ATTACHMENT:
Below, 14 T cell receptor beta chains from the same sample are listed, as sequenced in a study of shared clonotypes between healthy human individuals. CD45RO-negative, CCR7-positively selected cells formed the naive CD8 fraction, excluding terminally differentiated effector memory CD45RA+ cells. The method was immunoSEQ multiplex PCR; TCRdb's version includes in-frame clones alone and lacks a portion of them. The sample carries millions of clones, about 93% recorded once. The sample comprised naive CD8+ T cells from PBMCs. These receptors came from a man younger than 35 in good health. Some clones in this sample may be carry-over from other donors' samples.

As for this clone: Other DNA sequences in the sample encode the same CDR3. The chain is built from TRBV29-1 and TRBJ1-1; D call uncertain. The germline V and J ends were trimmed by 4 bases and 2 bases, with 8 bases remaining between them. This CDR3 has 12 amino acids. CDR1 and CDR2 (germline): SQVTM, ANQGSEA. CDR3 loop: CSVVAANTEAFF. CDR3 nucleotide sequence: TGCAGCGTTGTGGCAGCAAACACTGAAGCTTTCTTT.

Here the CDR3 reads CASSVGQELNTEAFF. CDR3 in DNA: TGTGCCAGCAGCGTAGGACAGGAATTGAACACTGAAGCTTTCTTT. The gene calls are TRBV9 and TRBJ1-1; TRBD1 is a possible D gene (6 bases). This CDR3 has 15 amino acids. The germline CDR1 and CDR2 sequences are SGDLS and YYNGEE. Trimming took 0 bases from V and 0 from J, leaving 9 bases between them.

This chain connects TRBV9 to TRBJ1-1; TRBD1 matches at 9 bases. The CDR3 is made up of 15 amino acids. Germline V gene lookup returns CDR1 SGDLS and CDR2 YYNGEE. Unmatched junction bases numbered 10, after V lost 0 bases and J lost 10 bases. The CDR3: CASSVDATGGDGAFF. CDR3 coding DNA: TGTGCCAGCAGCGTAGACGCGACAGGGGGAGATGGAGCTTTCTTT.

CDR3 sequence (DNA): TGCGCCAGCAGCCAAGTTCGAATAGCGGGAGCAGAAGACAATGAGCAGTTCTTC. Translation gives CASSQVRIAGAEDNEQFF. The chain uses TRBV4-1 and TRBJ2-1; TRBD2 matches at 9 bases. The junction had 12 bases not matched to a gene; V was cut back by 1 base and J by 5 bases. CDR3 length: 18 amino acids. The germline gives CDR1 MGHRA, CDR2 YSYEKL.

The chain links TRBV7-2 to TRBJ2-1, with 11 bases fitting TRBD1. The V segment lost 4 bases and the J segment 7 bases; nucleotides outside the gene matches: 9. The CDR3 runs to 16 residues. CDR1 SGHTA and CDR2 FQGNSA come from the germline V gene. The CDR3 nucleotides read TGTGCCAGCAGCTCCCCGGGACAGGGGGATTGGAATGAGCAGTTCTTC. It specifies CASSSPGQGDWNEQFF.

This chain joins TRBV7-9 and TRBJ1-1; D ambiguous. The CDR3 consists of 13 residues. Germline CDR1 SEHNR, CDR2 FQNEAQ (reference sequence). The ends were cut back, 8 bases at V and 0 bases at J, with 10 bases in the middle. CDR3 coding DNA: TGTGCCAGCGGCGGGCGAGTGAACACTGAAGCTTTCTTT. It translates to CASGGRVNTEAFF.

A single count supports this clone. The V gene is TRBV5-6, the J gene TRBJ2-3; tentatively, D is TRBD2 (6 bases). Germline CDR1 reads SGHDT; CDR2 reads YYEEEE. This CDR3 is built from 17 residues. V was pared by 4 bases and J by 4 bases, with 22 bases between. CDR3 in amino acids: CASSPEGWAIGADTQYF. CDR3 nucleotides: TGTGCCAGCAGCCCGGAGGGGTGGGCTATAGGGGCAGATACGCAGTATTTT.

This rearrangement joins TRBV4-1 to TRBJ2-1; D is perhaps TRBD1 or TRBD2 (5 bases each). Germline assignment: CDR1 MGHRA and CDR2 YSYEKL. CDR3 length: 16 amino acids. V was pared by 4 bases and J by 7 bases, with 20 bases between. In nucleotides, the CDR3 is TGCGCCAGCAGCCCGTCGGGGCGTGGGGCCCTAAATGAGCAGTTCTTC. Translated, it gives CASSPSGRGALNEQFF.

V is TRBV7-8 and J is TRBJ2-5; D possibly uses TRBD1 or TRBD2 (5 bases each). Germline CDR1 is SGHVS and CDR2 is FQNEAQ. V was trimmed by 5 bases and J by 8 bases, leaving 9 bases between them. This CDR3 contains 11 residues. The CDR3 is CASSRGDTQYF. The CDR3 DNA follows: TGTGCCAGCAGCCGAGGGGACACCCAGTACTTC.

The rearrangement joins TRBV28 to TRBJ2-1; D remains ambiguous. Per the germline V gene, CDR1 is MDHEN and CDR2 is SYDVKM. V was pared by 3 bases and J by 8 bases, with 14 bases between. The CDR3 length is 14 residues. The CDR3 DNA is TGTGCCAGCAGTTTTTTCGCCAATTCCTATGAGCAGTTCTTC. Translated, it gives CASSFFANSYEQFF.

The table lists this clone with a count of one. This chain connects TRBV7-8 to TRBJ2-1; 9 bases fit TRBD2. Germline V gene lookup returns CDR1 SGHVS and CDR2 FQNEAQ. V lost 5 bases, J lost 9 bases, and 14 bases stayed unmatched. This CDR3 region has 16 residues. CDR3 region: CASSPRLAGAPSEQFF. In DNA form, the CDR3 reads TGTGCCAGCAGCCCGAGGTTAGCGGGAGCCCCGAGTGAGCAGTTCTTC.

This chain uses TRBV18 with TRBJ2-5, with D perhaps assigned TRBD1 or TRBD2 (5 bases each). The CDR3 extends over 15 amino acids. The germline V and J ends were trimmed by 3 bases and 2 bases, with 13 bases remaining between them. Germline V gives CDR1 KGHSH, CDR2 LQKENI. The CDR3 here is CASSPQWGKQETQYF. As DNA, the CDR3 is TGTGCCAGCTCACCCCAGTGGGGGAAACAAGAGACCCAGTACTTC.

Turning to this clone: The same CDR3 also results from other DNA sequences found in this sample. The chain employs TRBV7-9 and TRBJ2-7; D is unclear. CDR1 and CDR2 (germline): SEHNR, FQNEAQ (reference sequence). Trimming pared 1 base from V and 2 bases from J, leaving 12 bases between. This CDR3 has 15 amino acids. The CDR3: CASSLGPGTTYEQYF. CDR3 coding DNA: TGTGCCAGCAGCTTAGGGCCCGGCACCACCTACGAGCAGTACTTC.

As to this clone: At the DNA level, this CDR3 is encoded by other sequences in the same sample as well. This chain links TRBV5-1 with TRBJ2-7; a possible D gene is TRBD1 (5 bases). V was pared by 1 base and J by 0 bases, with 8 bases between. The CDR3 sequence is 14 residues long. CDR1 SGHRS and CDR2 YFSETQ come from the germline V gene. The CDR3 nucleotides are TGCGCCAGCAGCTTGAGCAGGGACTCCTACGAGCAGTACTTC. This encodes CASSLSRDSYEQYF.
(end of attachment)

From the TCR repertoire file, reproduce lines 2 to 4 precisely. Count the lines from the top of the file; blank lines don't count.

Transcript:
As for this clone: Other DNA sequences in the sample encode the same CDR3. The chain is built from TRBV29-1 and TRBJ1-1; D call uncertain. The germline V and J ends were trimmed by 4 bases and 2 bases, with 8 bases remaining between them. This CDR3 has 12 amino acids. CDR1 and CDR2 (germline): SQVTM, ANQGSEA. CDR3 loop: CSVVAANTEAFF. CDR3 nucleotide sequence: TGCAGCGTTGTGGCAGCAAACACTGAAGCTTTCTTT.

Here the CDR3 reads CASSVGQELNTEAFF. CDR3 in DNA: TGTGCCAGCAGCGTAGGACAGGAATTGAACACTGAAGCTTTCTTT. The gene calls are TRBV9 and TRBJ1-1; TRBD1 is a possible D gene (6 bases). This CDR3 has 15 amino acids. The germline CDR1 and CDR2 sequences are SGDLS and YYNGEE. Trimming took 0 bases from V and 0 from J, leaving 9 bases between them.

This chain connects TRBV9 to TRBJ1-1; TRBD1 matches at 9 bases. The CDR3 is made up of 15 amino acids. Germline V gene lookup returns CDR1 SGDLS and CDR2 YYNGEE. Unmatched junction bases numbered 10, after V lost 0 bases and J lost 10 bases. The CDR3: CASSVDATGGDGAFF. CDR3 coding DNA: TGTGCCAGCAGCGTAGACGCGACAGGGGGAGATGGAGCTTTCTTT.